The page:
The 100 Greatest in 100 Days: #29 Miguel Cabrera

Lumbering in at #29 is Florida Marlins and Detroit Tigers hit-man Miguel Cabrera. Miggy brought the total package of patience, power, and an elite hit tool to the batter’s box during his stellar peak that extended from 2004-2016. During this time, he won back-to-back AL MVPs, finished in the top-5 seven times and the top-10 nine times. He holds the record for most seasons with 175 hits and 100 RBIs (12). His 10 consecutive seasons with at least 320 total bases is the second-longest streak of all-time behind only Willie Mays. He’s the only player since 1949 to lead the league in batting average four times and home runs twice. In 2012, he became the first player in 45 years to win the Triple Crown. He’s on pace to become the first player in history with 3,000 hits, 500 home runs while hitting above .305. and the first player in history with 500 home runs, 600 doubles while hitting above .305. It remains to be seen where Miggy will finish on all-time lists but he’s poised to enter the top-15 in hits, home runs, RBIs, doubles, extra-base hits, total bases, and runs created, and he’s already 9th all-time in intentional walks. Not to be outdone in the postseason, Miggy helped lead the Marlins to the World Series title in 2003 while also setting the record for most postseason home runs, hits, RBIs, and runs by the age of 20. He led the Tigers to four consecutive playoff appearances for the first time in franchise history and a World Series appearance in 2012.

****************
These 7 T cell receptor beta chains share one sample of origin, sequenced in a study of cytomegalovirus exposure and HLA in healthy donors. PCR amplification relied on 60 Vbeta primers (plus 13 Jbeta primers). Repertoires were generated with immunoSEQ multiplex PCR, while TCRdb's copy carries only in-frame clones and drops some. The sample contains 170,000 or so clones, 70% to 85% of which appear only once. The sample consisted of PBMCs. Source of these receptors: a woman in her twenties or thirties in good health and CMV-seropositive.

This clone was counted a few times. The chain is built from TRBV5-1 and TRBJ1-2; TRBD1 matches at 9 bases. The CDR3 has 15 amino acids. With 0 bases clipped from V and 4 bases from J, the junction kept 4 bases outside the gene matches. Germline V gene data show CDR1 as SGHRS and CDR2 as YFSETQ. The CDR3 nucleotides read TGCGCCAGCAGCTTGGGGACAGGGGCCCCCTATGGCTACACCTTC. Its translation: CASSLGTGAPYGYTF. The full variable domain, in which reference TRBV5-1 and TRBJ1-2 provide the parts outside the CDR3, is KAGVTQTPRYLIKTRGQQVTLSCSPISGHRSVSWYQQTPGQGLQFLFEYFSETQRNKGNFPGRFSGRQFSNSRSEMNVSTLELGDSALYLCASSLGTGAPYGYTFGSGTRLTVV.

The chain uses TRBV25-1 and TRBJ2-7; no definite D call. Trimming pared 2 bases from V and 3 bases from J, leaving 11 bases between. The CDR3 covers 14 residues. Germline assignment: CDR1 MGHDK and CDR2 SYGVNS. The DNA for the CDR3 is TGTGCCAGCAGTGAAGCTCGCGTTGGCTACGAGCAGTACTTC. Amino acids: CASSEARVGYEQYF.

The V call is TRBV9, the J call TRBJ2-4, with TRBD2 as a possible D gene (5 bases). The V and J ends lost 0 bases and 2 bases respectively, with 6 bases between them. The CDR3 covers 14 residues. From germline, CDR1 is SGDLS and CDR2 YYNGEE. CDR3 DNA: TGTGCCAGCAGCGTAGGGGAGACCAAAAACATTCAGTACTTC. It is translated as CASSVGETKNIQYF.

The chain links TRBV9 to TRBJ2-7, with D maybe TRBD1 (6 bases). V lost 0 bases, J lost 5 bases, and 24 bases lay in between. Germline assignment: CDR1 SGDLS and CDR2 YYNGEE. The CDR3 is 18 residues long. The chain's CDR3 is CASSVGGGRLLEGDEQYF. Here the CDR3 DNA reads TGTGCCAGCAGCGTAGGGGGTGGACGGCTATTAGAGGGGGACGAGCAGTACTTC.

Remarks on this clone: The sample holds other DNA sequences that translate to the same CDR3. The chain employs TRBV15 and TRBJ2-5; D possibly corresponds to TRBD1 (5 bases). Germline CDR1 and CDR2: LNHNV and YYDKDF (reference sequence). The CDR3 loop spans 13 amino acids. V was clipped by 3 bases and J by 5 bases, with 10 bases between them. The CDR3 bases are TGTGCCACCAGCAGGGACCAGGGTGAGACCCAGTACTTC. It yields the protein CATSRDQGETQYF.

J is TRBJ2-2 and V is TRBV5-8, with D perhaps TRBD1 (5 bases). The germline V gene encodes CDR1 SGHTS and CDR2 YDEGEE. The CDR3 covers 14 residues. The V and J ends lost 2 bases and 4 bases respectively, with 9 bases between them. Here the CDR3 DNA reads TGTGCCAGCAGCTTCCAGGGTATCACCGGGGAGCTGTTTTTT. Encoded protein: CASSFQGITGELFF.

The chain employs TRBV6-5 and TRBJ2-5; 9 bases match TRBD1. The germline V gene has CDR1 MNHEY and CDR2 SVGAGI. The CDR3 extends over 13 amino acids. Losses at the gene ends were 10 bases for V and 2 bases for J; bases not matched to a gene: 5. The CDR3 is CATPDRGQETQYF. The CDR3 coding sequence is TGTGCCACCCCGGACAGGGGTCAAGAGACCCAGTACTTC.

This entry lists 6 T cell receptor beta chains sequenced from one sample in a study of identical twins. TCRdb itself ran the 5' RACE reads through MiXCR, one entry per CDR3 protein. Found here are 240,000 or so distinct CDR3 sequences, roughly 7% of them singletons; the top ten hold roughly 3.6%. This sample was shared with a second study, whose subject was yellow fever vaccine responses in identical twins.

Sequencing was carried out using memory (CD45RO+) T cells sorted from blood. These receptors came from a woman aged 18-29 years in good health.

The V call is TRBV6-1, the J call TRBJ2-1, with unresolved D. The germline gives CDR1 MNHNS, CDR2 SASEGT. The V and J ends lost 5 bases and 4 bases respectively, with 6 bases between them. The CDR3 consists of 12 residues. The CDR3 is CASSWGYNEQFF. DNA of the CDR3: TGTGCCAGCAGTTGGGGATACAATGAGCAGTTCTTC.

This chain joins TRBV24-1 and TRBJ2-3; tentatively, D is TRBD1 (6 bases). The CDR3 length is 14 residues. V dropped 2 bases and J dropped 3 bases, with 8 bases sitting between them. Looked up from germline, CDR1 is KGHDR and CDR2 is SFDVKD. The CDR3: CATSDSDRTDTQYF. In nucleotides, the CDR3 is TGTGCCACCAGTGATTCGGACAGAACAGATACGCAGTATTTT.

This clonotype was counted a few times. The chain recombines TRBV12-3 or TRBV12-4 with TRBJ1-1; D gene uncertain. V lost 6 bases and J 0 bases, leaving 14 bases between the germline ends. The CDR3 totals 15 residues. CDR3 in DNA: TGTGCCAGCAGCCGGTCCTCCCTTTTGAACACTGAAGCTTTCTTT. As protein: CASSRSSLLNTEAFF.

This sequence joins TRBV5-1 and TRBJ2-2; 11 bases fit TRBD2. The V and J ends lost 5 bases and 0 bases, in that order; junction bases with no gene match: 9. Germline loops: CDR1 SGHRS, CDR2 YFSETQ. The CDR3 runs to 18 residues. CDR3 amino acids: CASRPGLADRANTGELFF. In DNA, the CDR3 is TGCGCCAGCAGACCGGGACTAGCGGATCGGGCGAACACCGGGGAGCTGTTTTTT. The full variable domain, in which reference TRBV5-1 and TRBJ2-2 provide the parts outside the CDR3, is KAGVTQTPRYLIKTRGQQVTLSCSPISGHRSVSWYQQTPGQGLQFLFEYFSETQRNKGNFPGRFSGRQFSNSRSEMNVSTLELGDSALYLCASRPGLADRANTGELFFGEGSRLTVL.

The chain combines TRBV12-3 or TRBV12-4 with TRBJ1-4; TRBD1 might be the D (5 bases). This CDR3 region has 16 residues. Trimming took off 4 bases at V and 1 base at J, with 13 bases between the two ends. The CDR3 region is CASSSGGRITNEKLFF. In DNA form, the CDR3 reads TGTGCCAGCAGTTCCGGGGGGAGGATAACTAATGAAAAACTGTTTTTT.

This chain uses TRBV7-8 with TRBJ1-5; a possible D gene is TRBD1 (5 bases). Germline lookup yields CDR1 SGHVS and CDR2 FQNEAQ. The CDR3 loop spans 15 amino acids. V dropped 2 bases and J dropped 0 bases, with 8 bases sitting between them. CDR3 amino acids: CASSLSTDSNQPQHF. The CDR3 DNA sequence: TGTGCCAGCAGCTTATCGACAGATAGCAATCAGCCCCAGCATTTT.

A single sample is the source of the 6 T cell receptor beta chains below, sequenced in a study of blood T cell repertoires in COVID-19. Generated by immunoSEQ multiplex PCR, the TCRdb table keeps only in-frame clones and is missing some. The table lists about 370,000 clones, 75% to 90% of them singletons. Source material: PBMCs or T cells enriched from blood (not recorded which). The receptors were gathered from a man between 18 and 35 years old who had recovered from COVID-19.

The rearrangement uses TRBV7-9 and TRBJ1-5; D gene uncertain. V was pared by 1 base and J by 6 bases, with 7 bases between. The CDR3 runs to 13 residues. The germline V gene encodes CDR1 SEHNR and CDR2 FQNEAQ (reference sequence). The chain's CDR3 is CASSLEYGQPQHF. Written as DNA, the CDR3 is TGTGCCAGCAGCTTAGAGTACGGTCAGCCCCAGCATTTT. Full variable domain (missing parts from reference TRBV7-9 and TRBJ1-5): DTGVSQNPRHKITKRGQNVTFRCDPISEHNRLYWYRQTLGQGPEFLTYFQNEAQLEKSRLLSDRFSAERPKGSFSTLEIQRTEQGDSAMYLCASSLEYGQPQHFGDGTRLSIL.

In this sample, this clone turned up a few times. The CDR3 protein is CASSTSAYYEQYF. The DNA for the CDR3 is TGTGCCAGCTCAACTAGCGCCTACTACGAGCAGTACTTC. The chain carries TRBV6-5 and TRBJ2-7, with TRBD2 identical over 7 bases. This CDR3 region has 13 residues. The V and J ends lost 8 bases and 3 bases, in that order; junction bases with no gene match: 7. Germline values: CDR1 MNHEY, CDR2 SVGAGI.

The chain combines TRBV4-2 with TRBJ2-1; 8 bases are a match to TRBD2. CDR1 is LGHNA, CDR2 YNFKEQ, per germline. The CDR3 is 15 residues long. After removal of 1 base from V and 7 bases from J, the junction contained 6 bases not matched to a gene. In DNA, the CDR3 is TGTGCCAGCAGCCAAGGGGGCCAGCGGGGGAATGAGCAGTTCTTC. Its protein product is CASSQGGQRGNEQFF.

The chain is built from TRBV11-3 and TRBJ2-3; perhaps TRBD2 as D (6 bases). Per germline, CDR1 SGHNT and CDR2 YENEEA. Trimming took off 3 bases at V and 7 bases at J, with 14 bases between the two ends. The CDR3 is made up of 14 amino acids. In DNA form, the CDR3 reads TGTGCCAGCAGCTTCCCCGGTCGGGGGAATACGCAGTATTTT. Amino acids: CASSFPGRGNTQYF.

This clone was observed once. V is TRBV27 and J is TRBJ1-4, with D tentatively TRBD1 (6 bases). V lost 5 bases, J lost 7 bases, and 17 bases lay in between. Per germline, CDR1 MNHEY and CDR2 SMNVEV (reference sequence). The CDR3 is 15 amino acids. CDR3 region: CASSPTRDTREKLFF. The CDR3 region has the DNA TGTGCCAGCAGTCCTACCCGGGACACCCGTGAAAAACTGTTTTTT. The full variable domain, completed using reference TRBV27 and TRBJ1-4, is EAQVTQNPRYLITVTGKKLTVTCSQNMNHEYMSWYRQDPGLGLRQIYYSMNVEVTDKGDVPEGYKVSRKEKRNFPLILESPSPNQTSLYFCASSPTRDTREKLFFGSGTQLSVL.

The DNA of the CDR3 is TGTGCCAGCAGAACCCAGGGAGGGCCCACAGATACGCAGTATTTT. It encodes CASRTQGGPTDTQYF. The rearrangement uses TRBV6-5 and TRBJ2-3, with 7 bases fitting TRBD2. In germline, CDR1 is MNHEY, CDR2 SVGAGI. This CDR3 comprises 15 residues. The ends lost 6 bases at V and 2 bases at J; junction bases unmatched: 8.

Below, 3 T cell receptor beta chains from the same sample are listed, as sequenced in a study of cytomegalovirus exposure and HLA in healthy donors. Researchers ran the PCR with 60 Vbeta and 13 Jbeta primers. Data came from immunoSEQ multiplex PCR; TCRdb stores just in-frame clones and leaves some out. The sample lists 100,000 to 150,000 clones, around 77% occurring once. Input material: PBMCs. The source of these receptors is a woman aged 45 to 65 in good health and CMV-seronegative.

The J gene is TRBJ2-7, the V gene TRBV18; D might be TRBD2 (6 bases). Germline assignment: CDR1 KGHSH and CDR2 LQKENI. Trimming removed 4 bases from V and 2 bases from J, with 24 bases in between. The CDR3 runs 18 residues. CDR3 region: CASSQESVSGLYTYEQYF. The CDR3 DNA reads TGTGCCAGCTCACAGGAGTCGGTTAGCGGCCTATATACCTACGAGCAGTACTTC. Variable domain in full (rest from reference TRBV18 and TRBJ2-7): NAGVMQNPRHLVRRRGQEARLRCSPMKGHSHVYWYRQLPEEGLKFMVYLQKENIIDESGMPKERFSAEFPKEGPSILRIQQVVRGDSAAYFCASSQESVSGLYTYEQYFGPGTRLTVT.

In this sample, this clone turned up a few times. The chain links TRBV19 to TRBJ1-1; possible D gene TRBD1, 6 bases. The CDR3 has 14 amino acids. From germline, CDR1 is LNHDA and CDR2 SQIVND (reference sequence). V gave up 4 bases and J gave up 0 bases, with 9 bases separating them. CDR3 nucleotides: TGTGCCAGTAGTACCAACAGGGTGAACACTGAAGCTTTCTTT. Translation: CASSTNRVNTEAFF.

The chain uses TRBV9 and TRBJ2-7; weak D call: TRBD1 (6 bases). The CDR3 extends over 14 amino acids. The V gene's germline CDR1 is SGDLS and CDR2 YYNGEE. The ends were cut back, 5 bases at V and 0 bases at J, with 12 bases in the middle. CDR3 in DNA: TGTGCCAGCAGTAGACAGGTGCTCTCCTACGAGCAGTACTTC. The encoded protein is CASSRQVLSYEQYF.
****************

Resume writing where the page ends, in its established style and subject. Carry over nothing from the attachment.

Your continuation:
The 100 Greatest in 100 Days: #30 Warren Spahn

Toeing the rubber at #30 is starting pitcher Warren Spahn. There is a pretty convincing argument that Spahn is squarely in the conversation of the greatest pitcher of all time. Quite literally, there is an 85-year stretch where Spahn’s career was unrivaled. From 1915 to 2000, Spahn won 34 more games than any other pitcher and threw 26 more complete games than any other pitcher. He threw a minimum of 260 innings in 14 different seasons during this stretch, which is four more seasons than anyone else. Even more remarkable is that Spahn was a 13-time 20-game winner, which is the most in history. He led the league in wins eight times and complete games nine times, both are the most in history. Spahn was a 17-time all-star selection, which is five more than any other pitcher in history. His Black Ink and Gray Ink scores are the highest of any pitcher since 1930. Spahn’s durability showed up in the postseason as well. He is the only pitcher since 1912 to throw two 10-inning games in the World Series, including in Game 4 of the 1957 series, helping propel the Minneapolis Braves over the heavily favored New York Yankees. It’s fun to imagine what Spahn’s career might have looked like had he not missed three-and-a-half seasons of his prime serving in WWII.